November is National Alzheimer’s Month and REAL Services is northern Indiana’s resource for people with Alzheimer’s and dementia and their caregivers. Find a REAL Services office near you today.
More than 5.7 million Americans have Alzheimer’s disease, and by the time you finish reading this sentence, another person will have been diagnosed.
The disease impacts people of every background. Here are six famous people who were diagnosed with Alzheimer’s disease.
The American actress was so captivating in the 1940s that she earned the nickname “The Love Goddess.” In the 1960s, Hayworth was in her 40s when she began struggling to remember lines. Doctors initially suspected her heavy drinking, but her health worsened over the years. She eventually was diagnosed with Alzheimer’s disease in 1979.
Hayworth became the face of Alzheimer’s when her diagnosis was made public in 1981. Though she died in 1987, she is still often credited as one of the first people to help raise awareness of Alzheimer’s disease.
The Emmy award-winning singer-turned-actor was diagnosed with Alzheimer’s disease only two years before his death in 2001 at 88 years old. He never went public with the disease, but his children confirmed it when he passed.
This country singer was 75 years old when he was diagnosed with Alzheimer’s disease. He went on a farewell tour of more than 150 shows and recorded two albums. One of the albums, Ghost on the Canvas, featured a moving song about Alzheimer’s disease called “I’m Not Gonna Miss You.”
Campbell was very public with his experience with the disease. In 2014, the documentary “Glen Campbell: I’ll Be Me” showed Campbell and his wife Kim lobbying Congress to fund Alzheimer’s research. He was 81 when he died in 2017.
Most people know Rosa Parks for being a pioneer of the Civil Rights Movement of the 1960s, but few know that she too dealt with Alzheimer’s. Parks was a caretaker for her mother, who died of Alzheimer’s in the 1970s.
Parks recieved numerous awards over the years for her courage and work during the Civil Rights Movement, but often stayed out of the spotlight. In 1999, it was revealed publicly that Parks had been diagnosed with Alzheimer’s during the proceedings of a lawsuit filed on her behalf. Parks died in 2005. She was 92 years old.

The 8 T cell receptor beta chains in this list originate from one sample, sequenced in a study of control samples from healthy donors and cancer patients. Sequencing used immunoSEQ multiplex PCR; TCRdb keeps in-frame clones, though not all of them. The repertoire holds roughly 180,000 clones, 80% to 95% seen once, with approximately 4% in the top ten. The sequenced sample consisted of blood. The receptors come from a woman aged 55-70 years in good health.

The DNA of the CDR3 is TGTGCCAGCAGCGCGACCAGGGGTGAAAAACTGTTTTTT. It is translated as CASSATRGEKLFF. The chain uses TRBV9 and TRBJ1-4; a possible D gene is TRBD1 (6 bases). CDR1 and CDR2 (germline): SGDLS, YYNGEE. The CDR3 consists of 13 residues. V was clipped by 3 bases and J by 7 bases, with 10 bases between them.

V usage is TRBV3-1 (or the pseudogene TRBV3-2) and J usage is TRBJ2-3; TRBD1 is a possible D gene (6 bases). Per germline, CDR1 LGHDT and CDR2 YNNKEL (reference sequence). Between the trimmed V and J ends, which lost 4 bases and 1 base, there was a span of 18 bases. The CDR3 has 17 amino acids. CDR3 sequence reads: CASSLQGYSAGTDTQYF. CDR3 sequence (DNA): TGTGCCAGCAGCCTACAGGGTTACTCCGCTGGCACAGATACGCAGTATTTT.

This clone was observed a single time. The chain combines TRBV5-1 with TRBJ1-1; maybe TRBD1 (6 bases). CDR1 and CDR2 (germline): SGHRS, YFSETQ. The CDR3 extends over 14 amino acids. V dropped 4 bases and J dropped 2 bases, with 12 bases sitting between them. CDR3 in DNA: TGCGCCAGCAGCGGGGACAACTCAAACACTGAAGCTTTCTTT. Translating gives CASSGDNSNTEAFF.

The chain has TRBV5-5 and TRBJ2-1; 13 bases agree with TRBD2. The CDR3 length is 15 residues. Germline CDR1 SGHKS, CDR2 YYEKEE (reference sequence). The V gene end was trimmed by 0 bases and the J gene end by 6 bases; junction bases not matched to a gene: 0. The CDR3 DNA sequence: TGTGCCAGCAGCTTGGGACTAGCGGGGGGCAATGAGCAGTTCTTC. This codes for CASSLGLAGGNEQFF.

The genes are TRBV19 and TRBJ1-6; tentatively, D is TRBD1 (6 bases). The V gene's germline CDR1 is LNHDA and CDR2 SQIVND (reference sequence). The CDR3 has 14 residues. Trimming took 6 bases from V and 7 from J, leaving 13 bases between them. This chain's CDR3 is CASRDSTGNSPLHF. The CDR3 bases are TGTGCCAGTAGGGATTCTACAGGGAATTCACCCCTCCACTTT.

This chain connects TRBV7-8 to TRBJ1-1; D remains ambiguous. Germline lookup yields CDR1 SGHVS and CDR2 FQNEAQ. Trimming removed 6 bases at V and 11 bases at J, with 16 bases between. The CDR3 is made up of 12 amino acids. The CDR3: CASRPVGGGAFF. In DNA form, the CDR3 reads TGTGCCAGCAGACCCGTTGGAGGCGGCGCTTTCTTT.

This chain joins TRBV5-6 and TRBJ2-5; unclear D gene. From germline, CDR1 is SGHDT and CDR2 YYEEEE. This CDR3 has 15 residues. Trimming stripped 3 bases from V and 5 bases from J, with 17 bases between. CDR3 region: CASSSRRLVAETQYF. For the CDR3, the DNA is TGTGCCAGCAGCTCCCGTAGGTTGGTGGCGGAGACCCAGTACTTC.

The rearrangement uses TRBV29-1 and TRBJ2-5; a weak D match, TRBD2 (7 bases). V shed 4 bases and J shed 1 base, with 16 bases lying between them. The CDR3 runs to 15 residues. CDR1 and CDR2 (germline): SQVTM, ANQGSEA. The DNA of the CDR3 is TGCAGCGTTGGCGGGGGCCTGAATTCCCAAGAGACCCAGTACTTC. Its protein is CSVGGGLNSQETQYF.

Wilder never publicly came out about his struggles with Alzheimer’s disease. After his death in 2016, Wilder’s nephew, Jordan Walker-Pearlman said in a statement that Wilder was concerned about worrying young children who were fans of his movie Willie Wonka and the Chocolate Factory.
In January, Wilder’s wife Karen wrote a poignent essay for ABC News about their experience with Alzheimer’s. “We still managed to have some good times and to laugh, even at the ravages of the disease that was killing him,” she wrote. “Another time, after struggling for twenty minutes trying to pull himself up, he looked out as if he was addressing the audience at the Belasco Theater, a place he knew well, and said in his best Gene Wilder voice, ‘Just a minute folks. I’ll be right back.'”
Wilder was 83 when he died.
The former President of the United States is perhaps the most well-known person with Alzheimer’s disease. Reagan was 84 when he was diagnosed in 1994. He and his wife Nancy announced it almost immediately in an effort to raise awareness of the disease.
The Reagans launched the Ronald and Nancy Reagan Research Institute and raised millions of dollars for Alzheimer’s research over the years. Reagan maintained active over the years as his health faded. In 2004, Reagan died of pneumonia complicated by Alzheiemer’s disease.
REAL Services is the only organization helping local people with Alzheimer’s and dementia and their families with their day-to-day needs. Do you need help? Call REAL Services at 574-233-8205. REAL Services & Home Comfort Experts are All In For Alzheimer’s.